Patients with major depressive disorder (MDD) underestimate their objective cognitive abilities, according to results published in the Journal of Affective Disorders. The findings also showed that healthy study participants serving as controls are more likely to overestimate their objective cognitive abilities.

The study included outpatients with MDD (n=102) and healthy control participants matched for age, gender, and education level (n=88). The researchers used a neuropsychological test battery and a questionnaire for the self-assessment of cognitive performance in the domains of attention, memory, and executive function.

The researchers did not find any significant associations between subjective and objective cognitive dysfunction in either the MDD group or the control group.

As expected, in the MDD group, there were significantly higher subjective cognitive impairments than objective cognitive dysfunctions in all cognitive domains (P ≤.001). The magnitude of these differences was small to moderately large, with effect sizes ranging from d =−0.41 for response inhibition to d =−0.61 for alertness.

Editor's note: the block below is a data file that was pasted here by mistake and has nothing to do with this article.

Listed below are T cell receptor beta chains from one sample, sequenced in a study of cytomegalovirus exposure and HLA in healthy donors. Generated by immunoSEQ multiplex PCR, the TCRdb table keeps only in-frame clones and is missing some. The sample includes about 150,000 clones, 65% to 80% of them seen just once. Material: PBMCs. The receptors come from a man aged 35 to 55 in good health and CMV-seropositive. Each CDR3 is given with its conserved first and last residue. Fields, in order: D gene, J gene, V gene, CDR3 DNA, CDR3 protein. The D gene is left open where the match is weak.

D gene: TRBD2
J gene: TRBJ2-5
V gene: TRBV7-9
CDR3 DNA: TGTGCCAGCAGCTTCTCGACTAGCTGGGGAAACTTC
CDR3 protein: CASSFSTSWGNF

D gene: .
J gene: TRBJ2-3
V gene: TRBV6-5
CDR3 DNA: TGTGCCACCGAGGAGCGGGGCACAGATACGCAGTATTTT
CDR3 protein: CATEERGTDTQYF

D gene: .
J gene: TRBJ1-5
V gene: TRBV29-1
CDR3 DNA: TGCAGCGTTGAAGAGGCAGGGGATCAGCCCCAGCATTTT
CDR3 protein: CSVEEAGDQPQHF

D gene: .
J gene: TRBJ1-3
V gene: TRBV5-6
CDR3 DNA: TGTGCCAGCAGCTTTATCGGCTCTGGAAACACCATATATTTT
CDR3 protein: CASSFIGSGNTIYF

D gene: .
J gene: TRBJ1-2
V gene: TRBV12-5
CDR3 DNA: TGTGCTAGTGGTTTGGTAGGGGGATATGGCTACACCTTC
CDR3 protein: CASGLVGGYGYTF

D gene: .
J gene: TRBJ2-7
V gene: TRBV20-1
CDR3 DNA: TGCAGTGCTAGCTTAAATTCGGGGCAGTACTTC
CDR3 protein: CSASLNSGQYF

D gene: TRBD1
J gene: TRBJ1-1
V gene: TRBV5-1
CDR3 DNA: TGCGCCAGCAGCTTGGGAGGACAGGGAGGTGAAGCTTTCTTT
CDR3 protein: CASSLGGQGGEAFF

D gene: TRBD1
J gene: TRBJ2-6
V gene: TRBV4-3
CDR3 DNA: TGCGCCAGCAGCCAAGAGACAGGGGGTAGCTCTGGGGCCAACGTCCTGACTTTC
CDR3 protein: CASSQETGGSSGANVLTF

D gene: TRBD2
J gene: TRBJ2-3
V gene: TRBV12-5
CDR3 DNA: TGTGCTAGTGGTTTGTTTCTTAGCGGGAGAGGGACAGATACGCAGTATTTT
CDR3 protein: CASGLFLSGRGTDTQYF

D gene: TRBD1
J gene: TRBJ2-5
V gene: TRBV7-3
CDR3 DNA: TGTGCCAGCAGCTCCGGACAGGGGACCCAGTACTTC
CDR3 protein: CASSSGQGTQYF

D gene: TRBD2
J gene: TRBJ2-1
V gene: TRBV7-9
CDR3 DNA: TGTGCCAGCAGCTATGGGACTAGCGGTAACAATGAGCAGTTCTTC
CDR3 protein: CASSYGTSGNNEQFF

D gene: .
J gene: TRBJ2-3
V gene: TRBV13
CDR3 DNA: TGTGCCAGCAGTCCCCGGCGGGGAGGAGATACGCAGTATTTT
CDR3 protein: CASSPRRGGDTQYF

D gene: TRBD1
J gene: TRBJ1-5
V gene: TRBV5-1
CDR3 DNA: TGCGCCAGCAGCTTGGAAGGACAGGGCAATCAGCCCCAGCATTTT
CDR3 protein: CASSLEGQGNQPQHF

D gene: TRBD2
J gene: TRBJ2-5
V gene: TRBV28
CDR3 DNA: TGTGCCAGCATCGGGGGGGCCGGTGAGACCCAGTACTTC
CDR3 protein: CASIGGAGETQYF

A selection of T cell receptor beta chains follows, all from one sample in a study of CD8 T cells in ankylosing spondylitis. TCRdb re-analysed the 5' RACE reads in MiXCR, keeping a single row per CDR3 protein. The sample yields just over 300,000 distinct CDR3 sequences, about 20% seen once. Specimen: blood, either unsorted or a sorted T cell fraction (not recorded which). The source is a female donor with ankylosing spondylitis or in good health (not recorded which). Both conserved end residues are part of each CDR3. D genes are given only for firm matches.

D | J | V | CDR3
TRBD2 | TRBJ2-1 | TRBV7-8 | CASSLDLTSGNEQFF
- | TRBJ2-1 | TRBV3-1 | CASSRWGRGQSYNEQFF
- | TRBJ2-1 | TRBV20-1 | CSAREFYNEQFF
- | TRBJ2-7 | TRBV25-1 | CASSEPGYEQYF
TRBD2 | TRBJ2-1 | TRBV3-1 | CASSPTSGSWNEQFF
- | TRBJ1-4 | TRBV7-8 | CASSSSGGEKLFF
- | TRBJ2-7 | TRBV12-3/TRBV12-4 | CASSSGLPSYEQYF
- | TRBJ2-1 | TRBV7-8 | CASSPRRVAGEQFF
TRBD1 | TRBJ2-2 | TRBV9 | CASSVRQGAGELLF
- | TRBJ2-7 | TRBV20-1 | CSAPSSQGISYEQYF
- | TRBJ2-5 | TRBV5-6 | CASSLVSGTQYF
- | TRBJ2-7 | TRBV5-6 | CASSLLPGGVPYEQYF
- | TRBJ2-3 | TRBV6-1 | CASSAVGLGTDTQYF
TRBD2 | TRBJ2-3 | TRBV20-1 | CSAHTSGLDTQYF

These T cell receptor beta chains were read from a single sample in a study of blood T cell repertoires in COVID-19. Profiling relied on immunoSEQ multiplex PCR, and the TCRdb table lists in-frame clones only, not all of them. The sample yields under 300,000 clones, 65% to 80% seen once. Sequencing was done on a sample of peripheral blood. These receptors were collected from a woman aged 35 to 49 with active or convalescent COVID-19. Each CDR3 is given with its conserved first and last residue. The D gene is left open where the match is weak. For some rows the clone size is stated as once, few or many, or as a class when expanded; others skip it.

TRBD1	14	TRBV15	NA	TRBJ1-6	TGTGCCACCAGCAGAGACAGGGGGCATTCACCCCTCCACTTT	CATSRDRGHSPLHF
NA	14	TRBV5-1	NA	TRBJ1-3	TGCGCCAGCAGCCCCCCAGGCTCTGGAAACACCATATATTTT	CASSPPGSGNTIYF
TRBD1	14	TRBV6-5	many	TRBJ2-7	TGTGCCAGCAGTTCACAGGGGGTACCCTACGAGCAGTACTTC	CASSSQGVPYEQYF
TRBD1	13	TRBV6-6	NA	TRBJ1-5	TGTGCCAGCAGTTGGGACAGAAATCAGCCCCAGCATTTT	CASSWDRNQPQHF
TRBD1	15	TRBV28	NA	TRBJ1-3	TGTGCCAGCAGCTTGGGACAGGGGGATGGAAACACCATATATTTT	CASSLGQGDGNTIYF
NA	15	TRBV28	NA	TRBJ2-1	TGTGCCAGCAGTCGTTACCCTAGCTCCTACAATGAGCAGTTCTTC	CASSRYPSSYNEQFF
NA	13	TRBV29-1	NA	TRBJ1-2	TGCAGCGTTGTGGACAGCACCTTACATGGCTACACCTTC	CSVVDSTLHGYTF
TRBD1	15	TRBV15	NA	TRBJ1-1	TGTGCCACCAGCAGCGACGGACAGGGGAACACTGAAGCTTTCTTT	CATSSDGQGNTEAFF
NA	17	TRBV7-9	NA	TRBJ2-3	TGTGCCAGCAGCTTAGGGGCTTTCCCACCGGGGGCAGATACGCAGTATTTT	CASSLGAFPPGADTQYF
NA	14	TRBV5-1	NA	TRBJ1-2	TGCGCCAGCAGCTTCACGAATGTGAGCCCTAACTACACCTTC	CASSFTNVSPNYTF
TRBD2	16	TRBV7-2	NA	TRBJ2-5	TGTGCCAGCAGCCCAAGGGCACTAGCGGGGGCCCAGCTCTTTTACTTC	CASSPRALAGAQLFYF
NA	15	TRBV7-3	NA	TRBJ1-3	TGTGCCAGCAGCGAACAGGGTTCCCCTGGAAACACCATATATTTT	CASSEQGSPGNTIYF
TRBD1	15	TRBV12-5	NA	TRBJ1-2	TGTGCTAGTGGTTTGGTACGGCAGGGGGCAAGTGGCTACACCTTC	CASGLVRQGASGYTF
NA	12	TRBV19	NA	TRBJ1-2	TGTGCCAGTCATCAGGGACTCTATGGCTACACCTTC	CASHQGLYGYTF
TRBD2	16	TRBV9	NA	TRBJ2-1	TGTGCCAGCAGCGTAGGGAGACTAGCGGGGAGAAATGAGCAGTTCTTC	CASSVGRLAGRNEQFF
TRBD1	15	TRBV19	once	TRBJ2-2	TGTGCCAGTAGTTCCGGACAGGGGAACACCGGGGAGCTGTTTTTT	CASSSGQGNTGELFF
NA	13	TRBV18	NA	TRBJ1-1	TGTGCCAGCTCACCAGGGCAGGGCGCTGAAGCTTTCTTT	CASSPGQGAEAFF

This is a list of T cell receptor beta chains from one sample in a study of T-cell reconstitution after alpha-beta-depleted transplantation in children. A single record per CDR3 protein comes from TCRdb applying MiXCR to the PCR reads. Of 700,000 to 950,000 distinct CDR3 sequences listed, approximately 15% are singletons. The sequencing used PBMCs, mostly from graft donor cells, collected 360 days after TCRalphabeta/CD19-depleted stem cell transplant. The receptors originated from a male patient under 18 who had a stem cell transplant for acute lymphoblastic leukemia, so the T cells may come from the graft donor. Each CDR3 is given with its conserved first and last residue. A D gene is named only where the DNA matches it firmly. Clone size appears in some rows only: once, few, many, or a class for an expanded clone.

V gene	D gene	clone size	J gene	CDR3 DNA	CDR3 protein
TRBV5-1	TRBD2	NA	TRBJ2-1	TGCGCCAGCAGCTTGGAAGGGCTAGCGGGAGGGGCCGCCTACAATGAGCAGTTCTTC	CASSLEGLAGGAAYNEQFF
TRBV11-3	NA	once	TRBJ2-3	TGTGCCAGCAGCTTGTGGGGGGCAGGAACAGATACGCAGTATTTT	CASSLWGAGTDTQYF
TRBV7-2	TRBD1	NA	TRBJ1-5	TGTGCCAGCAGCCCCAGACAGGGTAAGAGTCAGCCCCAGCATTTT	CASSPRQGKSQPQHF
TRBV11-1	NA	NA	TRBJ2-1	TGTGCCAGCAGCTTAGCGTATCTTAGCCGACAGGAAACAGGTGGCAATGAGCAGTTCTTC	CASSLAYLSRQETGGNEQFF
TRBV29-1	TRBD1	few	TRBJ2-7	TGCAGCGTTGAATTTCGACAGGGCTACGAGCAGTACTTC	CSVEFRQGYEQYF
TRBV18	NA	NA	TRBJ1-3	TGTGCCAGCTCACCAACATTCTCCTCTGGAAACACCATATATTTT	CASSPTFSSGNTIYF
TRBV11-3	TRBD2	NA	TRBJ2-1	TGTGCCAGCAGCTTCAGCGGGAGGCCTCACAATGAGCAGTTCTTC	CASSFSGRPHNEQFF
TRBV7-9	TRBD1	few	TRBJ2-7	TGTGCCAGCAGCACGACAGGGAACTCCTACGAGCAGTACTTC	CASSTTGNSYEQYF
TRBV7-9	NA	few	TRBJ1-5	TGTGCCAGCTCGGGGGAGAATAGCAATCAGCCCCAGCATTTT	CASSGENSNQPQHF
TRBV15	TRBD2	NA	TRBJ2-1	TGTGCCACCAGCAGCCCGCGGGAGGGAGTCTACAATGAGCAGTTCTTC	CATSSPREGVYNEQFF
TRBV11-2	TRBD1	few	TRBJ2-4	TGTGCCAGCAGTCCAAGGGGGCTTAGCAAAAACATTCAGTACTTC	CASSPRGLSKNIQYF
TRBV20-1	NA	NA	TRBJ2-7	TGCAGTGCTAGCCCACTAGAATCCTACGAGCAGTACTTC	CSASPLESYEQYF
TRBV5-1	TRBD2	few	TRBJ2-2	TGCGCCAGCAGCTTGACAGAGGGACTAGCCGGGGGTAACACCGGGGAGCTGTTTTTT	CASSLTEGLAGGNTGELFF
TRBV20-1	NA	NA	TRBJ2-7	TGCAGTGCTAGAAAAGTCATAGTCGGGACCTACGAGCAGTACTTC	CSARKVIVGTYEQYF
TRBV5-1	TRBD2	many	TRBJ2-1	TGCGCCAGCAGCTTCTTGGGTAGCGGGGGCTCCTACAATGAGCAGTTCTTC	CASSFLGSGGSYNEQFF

Compared with the control group, participants in the MDD group had significantly more subjective cognitive impairment than objective cognitive dysfunction in all cognitive domains (P ≤.001). The effect sizes ranged from small to moderately large, ranging from d =−0.41 for response inhibition to d =−0.61 for alertness.

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In the control group, participants performed significantly worse on neuropsychological tests than they reported subjectively (P ≤.001). The effect sizes ranged from moderate to large, from d =0.67 for divided attention to d =1.33 for alertness.

“Our findings highlight the importance of implementing neuropsychological tests when patients with MDD complain about cognitive difficulties,” the researchers wrote.


Schwert C, Stohrer M, Aschenbrenner S, Weisbrod M, Schröder A. Biased neurocognitive self-perception in depressive and in healthy persons. J Affect Disord. 2018;232:96-102.